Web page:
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Old English feasts launch the yule season around the West.

Old England's holiday feasts may not have been tastier than ours, but it seems as if they were more fun.

From the Middle Ages through the 1870s, people gathered in great candlelit halls for nights of feasting and revelry. The gentry joined with peasant wenches and rogues, drinking toasts and welcoming each course with ceremonial trumpets. Though boisterous and bawdy, they fell silent when the lutes, recorders, and harps began to play and madrigal singers took up their musical embroidery.

Happily, such times aren't lost. Period feasts have been part of the Christmas holiday scene in the West at least since 1927, when the Ahwahnee Hotel in Yosemite National Park launched its first Bracebridge Dinner. Yosemite has the oldest, most sought-after (10,000 people apply for 1,000 spots), and most expensive dinner ($83 per person), but many other Feasts are now held in the West.

Many are hosted by college and university music or theater departments and are staged in student unions. Some are in churches. Others are put on by the Society for Creative Anachronism.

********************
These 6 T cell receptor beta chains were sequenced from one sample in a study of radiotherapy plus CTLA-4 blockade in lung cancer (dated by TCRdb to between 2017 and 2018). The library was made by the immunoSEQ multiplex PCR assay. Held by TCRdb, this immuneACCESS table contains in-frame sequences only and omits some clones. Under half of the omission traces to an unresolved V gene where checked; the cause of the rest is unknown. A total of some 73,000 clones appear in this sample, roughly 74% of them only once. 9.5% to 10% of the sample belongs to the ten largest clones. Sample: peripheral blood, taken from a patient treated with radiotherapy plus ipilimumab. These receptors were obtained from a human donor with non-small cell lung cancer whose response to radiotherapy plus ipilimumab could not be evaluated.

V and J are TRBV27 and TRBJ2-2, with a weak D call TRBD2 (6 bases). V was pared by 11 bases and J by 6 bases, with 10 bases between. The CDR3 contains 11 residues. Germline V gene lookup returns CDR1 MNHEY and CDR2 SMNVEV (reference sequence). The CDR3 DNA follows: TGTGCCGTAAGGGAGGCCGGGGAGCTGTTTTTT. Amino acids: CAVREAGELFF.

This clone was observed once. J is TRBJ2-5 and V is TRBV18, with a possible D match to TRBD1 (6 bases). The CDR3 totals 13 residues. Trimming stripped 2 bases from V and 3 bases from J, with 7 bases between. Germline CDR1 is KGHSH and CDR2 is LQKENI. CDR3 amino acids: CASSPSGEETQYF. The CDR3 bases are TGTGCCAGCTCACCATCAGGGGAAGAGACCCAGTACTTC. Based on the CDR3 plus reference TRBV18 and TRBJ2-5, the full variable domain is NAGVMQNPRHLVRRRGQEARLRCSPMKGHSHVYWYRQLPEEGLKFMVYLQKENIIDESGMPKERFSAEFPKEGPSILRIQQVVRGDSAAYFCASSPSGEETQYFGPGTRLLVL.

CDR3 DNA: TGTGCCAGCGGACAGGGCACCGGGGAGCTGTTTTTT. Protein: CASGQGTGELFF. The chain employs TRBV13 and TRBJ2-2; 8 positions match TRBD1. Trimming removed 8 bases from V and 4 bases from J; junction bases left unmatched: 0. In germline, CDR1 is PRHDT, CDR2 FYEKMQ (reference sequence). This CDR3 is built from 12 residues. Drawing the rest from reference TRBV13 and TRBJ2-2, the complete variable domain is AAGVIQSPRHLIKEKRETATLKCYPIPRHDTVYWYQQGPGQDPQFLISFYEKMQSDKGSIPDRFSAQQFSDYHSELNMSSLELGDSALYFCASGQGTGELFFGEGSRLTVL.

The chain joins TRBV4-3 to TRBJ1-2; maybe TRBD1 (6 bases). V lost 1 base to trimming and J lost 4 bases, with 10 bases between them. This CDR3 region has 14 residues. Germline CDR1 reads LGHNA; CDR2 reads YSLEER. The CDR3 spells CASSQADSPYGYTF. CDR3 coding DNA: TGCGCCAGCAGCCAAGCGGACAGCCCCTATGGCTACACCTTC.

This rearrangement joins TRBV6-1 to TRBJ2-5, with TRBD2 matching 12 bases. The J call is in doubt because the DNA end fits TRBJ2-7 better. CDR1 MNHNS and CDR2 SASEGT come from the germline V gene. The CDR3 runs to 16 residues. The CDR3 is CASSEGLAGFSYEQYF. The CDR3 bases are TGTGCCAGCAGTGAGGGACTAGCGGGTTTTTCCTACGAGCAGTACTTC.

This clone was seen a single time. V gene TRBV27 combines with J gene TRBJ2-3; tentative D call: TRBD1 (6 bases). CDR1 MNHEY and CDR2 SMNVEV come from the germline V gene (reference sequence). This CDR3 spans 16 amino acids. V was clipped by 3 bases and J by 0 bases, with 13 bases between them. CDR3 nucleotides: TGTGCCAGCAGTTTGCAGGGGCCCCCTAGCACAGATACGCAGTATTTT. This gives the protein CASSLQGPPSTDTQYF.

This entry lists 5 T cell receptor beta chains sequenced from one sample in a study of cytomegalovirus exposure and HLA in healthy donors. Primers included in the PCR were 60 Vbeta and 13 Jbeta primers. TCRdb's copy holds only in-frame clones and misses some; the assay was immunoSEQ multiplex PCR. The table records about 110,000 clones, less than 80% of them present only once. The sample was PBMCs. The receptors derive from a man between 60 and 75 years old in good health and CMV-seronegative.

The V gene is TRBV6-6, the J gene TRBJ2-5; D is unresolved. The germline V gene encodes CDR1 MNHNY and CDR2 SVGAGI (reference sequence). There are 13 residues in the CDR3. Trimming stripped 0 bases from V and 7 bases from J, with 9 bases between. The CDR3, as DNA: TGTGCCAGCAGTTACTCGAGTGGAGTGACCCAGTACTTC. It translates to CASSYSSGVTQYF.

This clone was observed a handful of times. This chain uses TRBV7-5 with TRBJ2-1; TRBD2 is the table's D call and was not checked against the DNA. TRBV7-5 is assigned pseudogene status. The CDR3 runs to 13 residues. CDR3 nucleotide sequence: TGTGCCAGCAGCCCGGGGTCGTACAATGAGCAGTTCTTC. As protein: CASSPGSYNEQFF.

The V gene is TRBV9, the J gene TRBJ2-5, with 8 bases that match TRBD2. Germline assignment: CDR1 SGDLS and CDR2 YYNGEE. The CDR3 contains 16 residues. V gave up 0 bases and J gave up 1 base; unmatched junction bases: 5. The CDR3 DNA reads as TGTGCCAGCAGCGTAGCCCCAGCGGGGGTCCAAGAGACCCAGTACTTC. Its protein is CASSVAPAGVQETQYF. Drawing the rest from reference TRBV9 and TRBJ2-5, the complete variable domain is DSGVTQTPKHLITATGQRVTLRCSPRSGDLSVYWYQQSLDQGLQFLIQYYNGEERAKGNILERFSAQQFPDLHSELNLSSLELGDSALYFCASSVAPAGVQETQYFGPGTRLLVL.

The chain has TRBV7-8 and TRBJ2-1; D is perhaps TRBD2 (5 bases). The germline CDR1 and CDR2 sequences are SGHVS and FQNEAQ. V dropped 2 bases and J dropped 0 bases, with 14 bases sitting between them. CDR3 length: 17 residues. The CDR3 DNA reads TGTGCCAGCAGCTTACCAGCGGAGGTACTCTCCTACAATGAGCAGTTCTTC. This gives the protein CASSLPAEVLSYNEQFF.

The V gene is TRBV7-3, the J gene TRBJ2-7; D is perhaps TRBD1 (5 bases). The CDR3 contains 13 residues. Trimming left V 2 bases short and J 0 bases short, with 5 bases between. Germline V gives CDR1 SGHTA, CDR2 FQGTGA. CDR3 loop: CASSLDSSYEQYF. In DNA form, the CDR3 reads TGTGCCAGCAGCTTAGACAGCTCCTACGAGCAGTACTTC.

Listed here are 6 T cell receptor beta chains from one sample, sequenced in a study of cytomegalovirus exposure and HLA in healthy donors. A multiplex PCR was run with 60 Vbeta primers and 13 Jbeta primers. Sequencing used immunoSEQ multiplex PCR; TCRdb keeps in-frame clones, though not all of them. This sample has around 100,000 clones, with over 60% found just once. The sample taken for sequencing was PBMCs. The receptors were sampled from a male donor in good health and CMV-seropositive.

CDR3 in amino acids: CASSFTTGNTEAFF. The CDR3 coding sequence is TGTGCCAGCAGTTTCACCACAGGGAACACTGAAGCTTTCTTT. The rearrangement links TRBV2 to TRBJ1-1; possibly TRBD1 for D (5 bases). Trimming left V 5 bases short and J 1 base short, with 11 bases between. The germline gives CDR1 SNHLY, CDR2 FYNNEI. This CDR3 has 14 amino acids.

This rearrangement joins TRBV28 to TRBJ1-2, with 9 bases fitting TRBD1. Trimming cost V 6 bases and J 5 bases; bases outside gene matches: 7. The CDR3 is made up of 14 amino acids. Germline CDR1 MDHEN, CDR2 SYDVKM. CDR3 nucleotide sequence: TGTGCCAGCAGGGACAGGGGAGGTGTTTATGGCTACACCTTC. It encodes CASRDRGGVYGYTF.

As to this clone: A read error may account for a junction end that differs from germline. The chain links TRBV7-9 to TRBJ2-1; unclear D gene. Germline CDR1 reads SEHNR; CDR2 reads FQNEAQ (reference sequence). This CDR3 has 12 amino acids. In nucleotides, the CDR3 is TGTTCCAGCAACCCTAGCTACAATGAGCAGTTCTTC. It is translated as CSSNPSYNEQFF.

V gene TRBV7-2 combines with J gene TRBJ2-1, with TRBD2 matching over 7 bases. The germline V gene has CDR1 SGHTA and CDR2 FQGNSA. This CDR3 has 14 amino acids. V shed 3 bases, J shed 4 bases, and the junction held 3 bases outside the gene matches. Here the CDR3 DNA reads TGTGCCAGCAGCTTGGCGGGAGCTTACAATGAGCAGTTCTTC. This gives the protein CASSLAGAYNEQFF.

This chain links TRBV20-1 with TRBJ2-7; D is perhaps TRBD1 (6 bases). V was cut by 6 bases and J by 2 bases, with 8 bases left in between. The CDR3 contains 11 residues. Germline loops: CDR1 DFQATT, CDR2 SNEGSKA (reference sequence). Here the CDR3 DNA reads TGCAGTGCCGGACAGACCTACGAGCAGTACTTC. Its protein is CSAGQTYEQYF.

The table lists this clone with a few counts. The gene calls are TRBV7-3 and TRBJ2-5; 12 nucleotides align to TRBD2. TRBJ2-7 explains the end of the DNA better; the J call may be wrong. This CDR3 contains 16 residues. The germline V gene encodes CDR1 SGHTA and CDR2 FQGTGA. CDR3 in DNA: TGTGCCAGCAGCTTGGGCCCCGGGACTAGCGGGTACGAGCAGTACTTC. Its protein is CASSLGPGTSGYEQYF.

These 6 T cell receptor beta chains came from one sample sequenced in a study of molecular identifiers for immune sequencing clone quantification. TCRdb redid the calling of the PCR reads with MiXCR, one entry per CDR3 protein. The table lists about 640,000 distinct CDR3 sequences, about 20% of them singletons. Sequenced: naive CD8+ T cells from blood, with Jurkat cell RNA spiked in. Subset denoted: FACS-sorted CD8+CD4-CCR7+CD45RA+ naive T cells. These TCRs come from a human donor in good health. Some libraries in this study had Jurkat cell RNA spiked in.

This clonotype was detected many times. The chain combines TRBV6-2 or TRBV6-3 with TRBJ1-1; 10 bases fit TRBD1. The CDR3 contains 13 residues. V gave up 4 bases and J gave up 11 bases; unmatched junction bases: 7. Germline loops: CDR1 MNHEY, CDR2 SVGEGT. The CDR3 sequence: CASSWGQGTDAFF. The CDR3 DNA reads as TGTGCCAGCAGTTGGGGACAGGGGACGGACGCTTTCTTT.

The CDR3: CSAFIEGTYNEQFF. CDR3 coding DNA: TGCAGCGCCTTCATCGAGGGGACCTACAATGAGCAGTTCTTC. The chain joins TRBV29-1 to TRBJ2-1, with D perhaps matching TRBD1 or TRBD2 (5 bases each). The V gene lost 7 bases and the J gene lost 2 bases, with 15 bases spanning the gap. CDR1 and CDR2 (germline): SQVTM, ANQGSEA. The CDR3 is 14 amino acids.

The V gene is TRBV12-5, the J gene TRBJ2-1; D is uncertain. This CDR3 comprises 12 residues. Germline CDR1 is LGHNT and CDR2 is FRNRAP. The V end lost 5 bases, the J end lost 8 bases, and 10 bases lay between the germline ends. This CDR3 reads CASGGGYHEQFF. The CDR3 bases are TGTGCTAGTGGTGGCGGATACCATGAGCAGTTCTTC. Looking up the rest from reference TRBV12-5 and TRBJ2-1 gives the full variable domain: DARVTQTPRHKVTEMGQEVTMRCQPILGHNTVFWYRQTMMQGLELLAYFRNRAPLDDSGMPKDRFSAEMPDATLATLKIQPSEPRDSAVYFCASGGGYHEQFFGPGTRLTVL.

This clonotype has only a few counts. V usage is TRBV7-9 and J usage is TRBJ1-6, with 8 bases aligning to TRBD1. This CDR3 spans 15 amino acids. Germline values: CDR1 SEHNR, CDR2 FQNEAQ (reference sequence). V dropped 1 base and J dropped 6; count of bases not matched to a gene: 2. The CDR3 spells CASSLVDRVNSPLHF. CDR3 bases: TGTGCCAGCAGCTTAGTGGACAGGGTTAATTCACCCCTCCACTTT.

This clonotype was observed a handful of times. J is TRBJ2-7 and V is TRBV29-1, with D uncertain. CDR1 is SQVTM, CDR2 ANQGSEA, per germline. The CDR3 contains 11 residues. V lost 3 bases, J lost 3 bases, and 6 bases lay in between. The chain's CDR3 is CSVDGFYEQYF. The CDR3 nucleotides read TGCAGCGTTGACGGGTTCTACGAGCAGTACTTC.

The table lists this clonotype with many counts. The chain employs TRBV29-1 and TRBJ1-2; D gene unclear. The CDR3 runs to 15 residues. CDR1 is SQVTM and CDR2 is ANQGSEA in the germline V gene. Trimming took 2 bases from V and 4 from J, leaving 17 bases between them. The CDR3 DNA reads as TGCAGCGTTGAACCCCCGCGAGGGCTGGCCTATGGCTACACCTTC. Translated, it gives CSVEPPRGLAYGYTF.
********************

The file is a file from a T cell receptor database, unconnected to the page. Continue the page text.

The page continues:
Considering the food offered--usually around seven courses--and the lively entertainment--everything from dancing and singing to jesters, swordsmen, and magicians--prices are reasonable, most of them less than $25 per person.

Meant to be fun, these events also teach period manners by participation: in Phoenix, the "Lord High Commissioner" may grant forgiveness for a year's lusting and gluttony to some wayward guest; in Logan, Utah, a woman who forgets to kiss the man who keeps the salt may require her entire table to offer up a carol. Costume is usually optional.

Many feasts sell out fast, so sign up quickly if you wish to join in, or get your name on a mailing list for next year.

Our listing is alphabetical by state, then by date. Prices are per person; unless noted, there is no discount for children.

We include dates for events held by the Society for Creative Anachronism, (SCA), a nonprofit educational organization dedicated to re-creating the atmosphere of the Middle Ages, which has 170 chapters in the West. Prospective members are welcome to attend. For details on events listed, or information about SCA groups in your area, write or call Sandra dodd, President, Society for Creative Anachronism, 8116 Princess Jeanne Ave. N.E., Albuquerque, N.M. 87110; (505) 299-2476. Include a stamped, self-addressed business-size envelope.
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Article Type:Directory
Date:Nov 1, 1984
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